Data Privacy in Pricing: Estimation Bias and Implications
72 Pages Posted: 5 Jul 2023 Last revised: 13 Aug 2023
Date Written: June 22, 2023
We study two privacy protection mechanisms motivated by emerging privacy regulations, limited retention and self-protection, in the context of data-driven (personalized) pricing. Limited retention refers to the removal of private data from a firm's database, and self-protection refers to a fraction of privacy-aware customers hiding their private information. Privacy protection affects the estimation of the demand model and, thus, the offered price. Assuming a linear demand curve, we find that, while the firm always earns lower revenues under privacy protection, which customer groups benefit from the protection depends on the product/service type. For inferior goods (e.g., those whose demand is negatively correlated with income as a focal private feature), offered prices would decrease for all customers due to limited retention, and counter-intuitively, under self-protection, privacy-protecting customers would see a price increase while privacy-unconscious customers would see a price decrease. The opposite results hold for normal goods (e.g., those whose demand is positively correlated with income). On the other hand, the magnitude of the resulting price change is greater for industries with stronger historical price personalization. We validate our theoretical findings with a real dataset of online auto loans which consists mostly of "inferior" loans. Remarkably, we indeed observe in extensive numerical experiments for self-protection that protective customers face consistent price increases, regardless of what features such customers protect. We extend the framework to nonlinear demand functions and a duopoly. In the duopoly, the situation can be that both firms earn higher revenues, whereas customers pay more under privacy protection, in contrast to the monopolistic setting.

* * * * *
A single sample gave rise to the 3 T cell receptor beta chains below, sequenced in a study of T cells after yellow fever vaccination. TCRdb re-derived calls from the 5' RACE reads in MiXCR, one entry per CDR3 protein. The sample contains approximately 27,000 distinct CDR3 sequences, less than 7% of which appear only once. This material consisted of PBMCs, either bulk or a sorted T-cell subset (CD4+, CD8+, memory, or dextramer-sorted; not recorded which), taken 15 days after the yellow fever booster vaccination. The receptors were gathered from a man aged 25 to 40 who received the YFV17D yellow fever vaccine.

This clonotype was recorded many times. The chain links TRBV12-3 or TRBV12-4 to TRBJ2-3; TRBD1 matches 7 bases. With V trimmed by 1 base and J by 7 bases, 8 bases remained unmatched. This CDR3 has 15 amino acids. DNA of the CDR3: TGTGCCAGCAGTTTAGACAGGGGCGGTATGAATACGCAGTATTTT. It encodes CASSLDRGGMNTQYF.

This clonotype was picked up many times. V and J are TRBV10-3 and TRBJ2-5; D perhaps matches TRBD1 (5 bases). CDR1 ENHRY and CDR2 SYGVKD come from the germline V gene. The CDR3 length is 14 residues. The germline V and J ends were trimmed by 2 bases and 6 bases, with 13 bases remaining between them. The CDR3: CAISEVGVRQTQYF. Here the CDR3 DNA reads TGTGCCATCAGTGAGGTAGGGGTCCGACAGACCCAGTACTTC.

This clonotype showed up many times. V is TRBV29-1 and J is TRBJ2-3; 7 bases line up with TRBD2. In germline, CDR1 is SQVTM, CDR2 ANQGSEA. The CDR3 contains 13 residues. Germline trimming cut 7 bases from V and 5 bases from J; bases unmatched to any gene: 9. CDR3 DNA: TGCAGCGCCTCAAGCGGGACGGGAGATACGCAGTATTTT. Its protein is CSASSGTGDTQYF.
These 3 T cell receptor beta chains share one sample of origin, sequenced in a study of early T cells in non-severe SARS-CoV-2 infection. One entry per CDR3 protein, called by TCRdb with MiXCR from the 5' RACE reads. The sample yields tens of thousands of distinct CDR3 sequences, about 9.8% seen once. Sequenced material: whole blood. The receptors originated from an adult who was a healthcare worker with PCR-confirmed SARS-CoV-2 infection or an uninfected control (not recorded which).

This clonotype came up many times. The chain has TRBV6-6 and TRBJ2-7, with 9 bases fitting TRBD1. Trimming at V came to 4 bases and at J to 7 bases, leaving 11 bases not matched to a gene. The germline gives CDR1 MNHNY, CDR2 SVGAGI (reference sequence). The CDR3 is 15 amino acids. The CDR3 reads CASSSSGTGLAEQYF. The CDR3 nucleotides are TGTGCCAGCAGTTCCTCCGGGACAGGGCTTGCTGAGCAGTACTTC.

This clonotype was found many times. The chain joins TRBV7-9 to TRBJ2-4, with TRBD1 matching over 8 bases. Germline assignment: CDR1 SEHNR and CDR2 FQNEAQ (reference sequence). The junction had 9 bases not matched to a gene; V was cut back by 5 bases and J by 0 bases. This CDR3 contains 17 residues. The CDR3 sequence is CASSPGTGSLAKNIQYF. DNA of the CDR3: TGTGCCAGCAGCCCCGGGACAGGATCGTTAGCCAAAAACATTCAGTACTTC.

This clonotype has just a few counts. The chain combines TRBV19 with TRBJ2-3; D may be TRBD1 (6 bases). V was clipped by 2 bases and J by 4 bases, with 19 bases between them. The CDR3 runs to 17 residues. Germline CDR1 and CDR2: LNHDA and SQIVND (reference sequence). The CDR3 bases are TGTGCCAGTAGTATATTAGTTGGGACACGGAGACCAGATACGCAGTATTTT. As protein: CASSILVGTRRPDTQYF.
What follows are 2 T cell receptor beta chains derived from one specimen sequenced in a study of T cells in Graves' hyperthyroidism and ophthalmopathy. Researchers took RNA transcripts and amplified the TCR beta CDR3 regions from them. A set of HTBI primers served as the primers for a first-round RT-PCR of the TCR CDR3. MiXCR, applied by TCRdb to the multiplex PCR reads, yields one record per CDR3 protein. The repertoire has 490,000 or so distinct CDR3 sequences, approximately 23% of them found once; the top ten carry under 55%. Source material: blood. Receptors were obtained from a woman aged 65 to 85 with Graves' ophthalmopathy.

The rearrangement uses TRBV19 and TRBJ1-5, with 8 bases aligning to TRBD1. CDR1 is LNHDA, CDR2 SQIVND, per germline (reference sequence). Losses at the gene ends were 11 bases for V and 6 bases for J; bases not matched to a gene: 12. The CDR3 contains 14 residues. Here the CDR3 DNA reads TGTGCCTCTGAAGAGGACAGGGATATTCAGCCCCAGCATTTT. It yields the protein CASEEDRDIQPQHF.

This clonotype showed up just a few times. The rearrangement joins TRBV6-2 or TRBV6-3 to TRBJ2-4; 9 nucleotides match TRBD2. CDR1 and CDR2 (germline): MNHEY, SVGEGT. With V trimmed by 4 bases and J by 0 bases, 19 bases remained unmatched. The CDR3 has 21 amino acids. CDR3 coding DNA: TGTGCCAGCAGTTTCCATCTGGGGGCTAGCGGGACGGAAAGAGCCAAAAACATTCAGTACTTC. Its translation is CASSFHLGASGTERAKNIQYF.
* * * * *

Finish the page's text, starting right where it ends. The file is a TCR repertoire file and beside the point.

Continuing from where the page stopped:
Keywords: Privacy, Personalized Pricing, Model Estimation, Revenue Management
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